YAmondAY welcomes YA author (and blogger extraordinaire) Coleen Patrick! Coleen
writes contemporary Young Adult, and she’s currently finishing the last stage of edits
for her debut YA novel, COME BACK TO ME.
Here’s more, in her own words:
I love to read, I am on book number 63 for 2012 (thank you, Goodreads, for keeping tally). I love stories that make me laugh and/or cry, especially a story with normal characters and by that, I mean imperfect, struggling, and not quite yet aware of their own secret powers.
I think all three of the books below have that in common. Plus, they have an extra special something that just makes the stories stay with me.
“Unforgettable YA Books”
Stolen: A Letter to My Captor by Lucy Christopher
Stolen is a story about 16-year old Gemma who finds herself in a shack in the Australian outback after being kidnapped from an airport by a crazy guy. It’s been at least two years since I read this book, but I can’t forget this story. At its heart, this story is about survival, but by far the most chilling and compelling part is how the author makes the reader experience Stockholm syndrome (capture bonding). I actually found myself sympathizing with Gemma’s captor, going so far as to begin considering him as a match for her. Stolen had me questioning myself, wondering how I would even consider such an outcome. It’s pure genius on the part of Lucy Christopher and a big part of why I can’t forget Stolen.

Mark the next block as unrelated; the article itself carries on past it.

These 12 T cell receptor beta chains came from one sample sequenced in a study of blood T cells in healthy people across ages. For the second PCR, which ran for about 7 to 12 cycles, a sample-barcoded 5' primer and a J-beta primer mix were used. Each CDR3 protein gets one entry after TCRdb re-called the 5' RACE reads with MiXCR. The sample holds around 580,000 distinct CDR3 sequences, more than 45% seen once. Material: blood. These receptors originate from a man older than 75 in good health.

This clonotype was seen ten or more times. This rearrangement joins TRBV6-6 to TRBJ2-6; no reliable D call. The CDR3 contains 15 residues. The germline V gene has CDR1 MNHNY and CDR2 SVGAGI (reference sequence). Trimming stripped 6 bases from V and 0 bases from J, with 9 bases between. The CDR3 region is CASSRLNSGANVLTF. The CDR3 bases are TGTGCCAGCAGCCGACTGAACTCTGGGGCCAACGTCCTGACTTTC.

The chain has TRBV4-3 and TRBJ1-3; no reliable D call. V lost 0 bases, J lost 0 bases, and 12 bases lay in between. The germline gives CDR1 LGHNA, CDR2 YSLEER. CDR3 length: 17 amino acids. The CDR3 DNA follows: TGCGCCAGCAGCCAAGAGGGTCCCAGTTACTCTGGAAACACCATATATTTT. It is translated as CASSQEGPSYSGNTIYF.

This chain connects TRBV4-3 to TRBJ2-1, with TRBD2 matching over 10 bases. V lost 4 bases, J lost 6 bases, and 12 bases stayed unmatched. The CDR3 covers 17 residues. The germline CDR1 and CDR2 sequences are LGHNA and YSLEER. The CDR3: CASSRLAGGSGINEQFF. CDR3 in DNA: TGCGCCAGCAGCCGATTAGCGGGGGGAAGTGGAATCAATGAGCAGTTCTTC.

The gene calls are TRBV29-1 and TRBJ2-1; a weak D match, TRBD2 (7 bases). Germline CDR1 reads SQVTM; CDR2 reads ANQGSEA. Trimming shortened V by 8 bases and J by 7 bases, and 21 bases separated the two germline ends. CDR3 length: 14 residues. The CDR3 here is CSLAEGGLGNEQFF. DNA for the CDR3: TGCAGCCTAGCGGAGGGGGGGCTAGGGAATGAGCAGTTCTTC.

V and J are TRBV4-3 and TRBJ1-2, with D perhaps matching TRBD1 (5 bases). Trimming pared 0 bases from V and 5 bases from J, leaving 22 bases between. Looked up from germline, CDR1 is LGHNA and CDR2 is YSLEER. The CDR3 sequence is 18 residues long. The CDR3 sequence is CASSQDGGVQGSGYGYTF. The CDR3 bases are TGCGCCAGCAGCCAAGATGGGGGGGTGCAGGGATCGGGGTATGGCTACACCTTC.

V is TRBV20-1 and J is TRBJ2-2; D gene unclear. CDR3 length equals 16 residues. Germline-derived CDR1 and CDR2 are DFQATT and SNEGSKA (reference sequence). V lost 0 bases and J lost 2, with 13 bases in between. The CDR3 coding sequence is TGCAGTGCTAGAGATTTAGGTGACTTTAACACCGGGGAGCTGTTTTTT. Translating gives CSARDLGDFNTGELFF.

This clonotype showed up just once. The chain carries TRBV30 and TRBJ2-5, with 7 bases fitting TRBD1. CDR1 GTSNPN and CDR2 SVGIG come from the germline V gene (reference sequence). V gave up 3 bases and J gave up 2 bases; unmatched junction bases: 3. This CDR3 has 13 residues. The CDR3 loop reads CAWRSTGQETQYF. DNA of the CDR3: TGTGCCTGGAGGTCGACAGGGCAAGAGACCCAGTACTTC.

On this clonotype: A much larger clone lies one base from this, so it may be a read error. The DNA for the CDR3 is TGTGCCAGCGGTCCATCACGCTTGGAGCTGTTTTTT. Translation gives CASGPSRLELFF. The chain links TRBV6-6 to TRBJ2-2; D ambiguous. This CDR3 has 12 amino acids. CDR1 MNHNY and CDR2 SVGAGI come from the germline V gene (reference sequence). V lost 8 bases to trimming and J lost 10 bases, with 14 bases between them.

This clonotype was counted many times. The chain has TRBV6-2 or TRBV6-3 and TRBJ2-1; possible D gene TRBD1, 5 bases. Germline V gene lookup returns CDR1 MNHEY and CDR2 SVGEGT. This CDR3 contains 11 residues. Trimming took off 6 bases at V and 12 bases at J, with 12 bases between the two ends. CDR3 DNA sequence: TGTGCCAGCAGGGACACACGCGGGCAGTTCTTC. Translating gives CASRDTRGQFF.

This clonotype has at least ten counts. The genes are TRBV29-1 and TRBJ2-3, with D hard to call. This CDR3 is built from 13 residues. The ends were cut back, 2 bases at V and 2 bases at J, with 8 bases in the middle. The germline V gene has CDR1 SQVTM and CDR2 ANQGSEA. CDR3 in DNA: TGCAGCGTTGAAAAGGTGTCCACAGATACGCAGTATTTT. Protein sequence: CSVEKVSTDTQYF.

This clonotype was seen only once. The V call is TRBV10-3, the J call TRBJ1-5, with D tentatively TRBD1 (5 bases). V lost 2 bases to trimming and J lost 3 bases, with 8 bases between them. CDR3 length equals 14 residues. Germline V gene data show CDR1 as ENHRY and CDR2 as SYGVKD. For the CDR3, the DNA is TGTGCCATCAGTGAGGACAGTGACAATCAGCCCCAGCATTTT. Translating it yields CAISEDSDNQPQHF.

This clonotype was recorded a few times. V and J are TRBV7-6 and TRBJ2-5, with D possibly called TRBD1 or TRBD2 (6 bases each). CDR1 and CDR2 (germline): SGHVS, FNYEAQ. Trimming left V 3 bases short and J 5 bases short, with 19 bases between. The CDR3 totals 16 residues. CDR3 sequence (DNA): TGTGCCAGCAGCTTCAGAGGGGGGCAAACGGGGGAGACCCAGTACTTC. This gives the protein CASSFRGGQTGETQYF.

Revolution by Jennifer Donnelly
Revolution is both a contemporary and historical story, featuring a connection between two 17-year-old girls from different times, who are both struggling with tragedy, grief and guilt. I think I picked the book up because I like stories featuring the French Revolution, but ultimately loved it because of the strength of spirit in tragic times. It sounds heavy, but there is a love story, and music plays a big part—both in its power to heal and to transcend time. This story just stays with me, and the main character Andi says it all, “The world goes on, stupid and brutal, but I do not.”
Life as We Knew It by Susan Beth Pfeffer
The first in the Last Survivors Trilogy, this is a science fiction story about what happens to 16-year-old Miranda and her family after a meteor knocks the moon closer to the Earth. There is not only major climate change, but Miranda finds her life forever altered. Ever since I finished this book, I cannot reach into my pantry and pull out a canned food item (especially one that continually gets pushed to the back of my shelf), without wondering if maybe I will one day consider that not so appetizing can of mushrooms as a highlight of my day. This story is a reminder not to take even the simplest things for granted. But while Miranda deals with life as a teenager in an altered world, her story highlights that while we may shiver in the cold and shrink in famine, within us all is an awesome strength for survival.
Those sound like great reads! We all thank Coleen for these recommendations. What about you? Is there any YA novel that you find unforgettable? I’m very partial to “The Catcher In The Rye,” as cliché as it may sound. Please share!
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